KarstenKlein3
06 July 2017
  • Impact City
  • Peace & Justice

Interview with Vice Mayor Karsten Klein

The Hague, the international city of peace and justice, has just about everything nearby – government agencies, commercial enterprises, international schools, knowledge intuitions, business centres and international organizations. So connections are easily made; it’s a place where you can readily expand your network and exert influence. Our close stakeholders give you an insight to why The Hague is this vibrant city to work and live in. We were honoured to speak to Vice Mayor Karsten Klein about his view on working and living in The Hague.

 

Where are we?
On the top floor of the town hall in The Hague, from where the municipal administration has a sweeping view over the city and beyond. You can even see Rotterdam from here. It’s a panorama that encapsulates just how short the distances are in The Hague metropolitan area and how easy it can be to find talent and business partners.

 

Who is our guest?
Today, we’re interviewing deputy mayor Karsten Klein, whose portfolio includes Urban Economy. Due to his role, the alderman has a close relationship with The Hague Business Agency. Their common goal is to communicate as clearly as possible what The Hague region has to offer international organisations and companies. But you can’t be all things to all people, and both the municipality of The Hague and The Hague Business Agency realise this. The city has therefore chosen to profile itself as the City of Peace and Justice, with a clear emphasis on cyber security, governance and global affairs, international cooperation and social impact.

 

What is The Hague’s appeal?
Karsten Klein explains: “I was recently at a tourism fair in Berlin where I spoke with a number of tour operators. They told me that The Hague is definitely on their radar as it is a place that combines many elements. The city is not yet overrun by tourists, for example, and we have the beach, many parks and green spaces, the parliament buildings and the palaces of the royal family. Due to the strong presence of UN agencies and of course the various embassies and consulates, the city has a high international profile. All these qualities make The Hague picture perfect. It’s vibrant and liveable, and the prime minister and mayor can still safely walk or cycle through the city. In other countries, this would be highly exceptional. You could compare it with Washington – the seat of national government and somewhere with a lot of history, yet without the rushed pace of many other cities. The Hague is a tranquil city in a world that seems increasingly turbulent. We not only have a strong civil society, but there is also relatively little polarisation in the Netherlands. I’m very grateful for that, and we are keen to preserve the tranquillity.”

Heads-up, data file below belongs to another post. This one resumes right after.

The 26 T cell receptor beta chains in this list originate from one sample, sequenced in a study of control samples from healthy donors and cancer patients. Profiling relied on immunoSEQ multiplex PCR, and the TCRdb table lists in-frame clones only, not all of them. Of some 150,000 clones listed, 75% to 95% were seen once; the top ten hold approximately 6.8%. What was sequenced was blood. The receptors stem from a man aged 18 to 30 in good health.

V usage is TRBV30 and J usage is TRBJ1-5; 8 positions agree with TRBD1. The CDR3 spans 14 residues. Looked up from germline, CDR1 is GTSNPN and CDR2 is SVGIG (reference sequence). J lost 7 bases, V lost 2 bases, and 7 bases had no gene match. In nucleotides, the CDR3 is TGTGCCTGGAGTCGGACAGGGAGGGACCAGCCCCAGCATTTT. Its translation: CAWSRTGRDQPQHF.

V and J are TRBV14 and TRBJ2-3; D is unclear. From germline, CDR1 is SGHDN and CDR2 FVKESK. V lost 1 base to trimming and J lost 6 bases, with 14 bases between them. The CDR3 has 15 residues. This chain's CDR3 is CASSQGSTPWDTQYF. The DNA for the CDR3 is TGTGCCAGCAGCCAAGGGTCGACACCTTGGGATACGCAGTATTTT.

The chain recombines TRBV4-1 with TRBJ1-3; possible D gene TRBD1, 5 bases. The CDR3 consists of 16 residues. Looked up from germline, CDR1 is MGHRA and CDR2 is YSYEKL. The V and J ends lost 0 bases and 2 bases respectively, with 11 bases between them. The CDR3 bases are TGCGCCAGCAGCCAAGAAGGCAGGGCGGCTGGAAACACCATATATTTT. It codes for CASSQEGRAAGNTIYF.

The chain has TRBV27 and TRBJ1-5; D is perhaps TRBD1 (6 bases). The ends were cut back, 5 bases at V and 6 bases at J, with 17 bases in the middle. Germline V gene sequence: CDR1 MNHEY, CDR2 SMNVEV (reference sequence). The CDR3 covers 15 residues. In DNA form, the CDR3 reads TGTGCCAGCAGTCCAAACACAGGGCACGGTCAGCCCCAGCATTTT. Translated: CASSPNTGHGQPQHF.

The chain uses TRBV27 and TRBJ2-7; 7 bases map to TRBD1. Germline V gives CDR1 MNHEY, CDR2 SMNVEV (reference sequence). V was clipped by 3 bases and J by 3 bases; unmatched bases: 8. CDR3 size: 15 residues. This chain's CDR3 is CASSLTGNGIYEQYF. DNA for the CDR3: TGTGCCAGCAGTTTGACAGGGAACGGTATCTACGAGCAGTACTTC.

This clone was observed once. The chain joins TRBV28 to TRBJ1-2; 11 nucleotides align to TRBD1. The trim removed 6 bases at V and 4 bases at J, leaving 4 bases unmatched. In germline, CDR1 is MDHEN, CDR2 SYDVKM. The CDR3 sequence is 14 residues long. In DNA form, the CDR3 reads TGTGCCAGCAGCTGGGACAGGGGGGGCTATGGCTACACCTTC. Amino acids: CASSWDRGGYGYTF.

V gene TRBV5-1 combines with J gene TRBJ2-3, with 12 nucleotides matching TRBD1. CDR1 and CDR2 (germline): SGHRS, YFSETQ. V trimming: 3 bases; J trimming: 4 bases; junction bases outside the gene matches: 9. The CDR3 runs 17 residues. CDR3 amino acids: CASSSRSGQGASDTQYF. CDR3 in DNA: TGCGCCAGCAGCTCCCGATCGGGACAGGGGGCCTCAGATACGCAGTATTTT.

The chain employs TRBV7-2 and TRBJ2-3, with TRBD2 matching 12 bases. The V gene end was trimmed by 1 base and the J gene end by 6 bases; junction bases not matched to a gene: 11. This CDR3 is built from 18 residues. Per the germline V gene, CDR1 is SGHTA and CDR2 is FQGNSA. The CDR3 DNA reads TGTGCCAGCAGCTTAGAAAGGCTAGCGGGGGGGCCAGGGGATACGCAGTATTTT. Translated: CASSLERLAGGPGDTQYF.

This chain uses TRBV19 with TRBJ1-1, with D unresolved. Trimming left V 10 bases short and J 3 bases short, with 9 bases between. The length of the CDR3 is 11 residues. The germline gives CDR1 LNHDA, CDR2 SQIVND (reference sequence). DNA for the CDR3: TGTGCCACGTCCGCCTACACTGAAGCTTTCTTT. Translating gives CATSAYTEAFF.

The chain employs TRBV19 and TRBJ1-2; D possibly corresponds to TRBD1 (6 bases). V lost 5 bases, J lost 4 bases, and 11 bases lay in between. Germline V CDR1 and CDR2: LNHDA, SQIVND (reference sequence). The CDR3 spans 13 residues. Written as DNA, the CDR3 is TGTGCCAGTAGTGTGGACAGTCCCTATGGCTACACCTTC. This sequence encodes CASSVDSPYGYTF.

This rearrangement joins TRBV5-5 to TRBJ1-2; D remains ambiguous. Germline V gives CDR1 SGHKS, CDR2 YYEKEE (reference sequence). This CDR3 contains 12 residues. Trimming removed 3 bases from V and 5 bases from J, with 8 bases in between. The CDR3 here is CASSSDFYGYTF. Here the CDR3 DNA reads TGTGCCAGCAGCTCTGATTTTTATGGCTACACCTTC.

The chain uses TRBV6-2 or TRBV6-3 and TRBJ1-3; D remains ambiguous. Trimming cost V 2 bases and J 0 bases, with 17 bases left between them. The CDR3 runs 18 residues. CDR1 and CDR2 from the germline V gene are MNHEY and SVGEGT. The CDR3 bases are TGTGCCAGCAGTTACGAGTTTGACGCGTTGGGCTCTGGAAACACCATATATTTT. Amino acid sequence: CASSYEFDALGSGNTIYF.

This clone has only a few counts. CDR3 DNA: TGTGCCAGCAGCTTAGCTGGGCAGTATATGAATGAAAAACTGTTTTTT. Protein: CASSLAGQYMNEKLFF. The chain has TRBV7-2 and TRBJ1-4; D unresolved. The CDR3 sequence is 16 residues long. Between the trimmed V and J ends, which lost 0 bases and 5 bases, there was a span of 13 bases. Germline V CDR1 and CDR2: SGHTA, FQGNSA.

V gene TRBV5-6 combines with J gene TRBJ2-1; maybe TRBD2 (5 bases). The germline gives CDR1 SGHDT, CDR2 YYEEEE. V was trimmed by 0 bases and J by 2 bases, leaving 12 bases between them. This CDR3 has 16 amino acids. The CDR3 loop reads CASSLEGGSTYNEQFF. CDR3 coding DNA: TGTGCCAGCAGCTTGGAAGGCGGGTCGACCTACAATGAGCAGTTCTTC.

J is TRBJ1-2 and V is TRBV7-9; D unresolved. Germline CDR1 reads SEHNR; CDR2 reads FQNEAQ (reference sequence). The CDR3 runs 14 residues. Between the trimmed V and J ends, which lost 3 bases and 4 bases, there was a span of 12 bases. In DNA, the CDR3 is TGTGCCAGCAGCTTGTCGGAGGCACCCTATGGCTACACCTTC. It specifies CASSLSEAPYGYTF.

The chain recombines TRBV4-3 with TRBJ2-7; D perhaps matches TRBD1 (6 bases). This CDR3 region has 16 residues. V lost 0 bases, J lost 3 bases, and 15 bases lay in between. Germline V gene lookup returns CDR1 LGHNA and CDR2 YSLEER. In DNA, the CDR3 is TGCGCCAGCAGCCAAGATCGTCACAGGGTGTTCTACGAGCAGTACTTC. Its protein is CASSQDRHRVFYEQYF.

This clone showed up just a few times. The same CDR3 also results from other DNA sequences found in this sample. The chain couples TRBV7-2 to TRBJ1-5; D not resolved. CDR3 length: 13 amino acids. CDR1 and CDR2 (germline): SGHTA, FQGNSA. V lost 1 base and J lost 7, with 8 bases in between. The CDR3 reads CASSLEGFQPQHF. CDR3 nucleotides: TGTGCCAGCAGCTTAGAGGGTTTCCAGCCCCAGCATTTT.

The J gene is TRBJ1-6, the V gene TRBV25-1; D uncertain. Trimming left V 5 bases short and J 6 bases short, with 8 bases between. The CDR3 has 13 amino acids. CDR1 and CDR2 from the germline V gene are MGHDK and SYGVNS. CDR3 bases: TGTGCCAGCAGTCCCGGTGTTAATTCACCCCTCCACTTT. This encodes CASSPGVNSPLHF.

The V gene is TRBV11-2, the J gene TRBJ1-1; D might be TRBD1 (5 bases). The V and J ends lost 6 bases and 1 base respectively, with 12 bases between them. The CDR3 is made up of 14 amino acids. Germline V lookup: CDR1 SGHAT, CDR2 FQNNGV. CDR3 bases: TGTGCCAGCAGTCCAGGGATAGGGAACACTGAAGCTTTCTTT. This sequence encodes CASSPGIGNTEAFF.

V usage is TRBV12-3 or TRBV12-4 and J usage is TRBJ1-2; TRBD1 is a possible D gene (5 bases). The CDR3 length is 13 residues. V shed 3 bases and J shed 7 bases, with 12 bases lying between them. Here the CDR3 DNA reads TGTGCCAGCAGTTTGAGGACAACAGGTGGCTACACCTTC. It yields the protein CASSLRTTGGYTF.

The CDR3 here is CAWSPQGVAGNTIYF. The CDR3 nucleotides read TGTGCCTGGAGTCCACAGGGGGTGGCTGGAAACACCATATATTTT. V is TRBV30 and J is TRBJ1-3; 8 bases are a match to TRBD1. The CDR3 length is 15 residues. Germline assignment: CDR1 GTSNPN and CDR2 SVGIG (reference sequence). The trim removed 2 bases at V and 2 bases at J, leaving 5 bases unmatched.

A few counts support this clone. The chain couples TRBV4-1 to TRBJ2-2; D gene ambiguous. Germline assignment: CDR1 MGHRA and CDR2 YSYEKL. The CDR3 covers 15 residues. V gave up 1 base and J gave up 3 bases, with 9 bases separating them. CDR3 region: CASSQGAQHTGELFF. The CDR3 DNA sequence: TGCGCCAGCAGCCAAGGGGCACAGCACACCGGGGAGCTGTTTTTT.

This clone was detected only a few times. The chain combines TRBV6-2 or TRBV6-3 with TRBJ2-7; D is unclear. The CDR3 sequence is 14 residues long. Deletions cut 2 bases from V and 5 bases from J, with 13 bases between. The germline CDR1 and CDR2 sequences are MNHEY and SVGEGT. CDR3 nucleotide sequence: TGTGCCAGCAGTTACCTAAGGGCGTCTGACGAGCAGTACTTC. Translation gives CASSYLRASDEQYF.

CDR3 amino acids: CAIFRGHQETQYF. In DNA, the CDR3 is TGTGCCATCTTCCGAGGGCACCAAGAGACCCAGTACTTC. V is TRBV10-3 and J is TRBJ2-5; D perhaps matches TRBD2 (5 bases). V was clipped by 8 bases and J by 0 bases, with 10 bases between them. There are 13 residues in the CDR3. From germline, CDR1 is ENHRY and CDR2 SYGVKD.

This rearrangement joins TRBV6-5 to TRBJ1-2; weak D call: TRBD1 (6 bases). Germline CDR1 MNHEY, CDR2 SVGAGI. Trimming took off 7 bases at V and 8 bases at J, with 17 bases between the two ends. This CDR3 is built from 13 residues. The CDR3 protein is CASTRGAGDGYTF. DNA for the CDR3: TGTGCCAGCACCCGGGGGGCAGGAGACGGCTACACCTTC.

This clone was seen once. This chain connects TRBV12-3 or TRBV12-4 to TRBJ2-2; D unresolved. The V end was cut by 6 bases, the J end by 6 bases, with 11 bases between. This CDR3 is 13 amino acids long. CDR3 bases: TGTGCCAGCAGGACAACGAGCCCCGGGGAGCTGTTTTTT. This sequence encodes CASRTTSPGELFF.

“The various embassies and diplomats help give The Hague a distinctive international flavour.”

International organisations and companies are not tourists. Does The Hague have enough to offer them?
“Certainly! We offer extensive international networks, also in collaboration with Leiden University, which is becoming increasingly visible in the city and already has three locations here. Although it may not be apparent in the mainstream media, we are definitely on the radar for the right communities. We have moved on from being a stuffy city of officials. University students are keen to live here, and we have intensified our focus on becoming a prominent international business city, a city dedicated to global security and justice. Under the motto ‘Building a Better World’, we also have our sights set on the ‘impact economy’, innovation and start-ups. We aim to appeal to businesses that have a social impact, which means that, for instance, The Hague is an attractive prospect for an organisation like Samasource, a data-oriented social enterprise that seeks solutions to end poverty. Samasource was founded in Silicon Valley, operates in Africa and has opened its European headquarters in The Hague. I think that’s significant. In addition, we’ve traditionally had very strong energy and finance and legal clusters in the city, and companies in IT and telecom are still strongly represented. Take a company like Huawei, for example, which has more than 200 employees in Voorburg; or T‑Mobile, with more than 2,000 employees in the city.”

 

Why is The Hague not more assertive in its communications?
“It’s just not who we are. We believe in the power of steadily building solid networks. We prefer substance over form. Of course, we also work hard to bring the likes of Bruce Springsteen or the Volvo Ocean Race to the city. But make no mistake, you can get a lot done through quiet diplomacy as well. For example, our former mayor Jozias van Aartsen was previously Dutch minister of foreign affairs. This helped in our successful bid to host the 2014 Nuclear Security Summit. We tend to work by developing meaningful relationships and communities. For instance, we have extensive contacts with India, partly because of the large Indian community in The Hague. Again, we don’t make headlines with this, but it’s certainly effective.”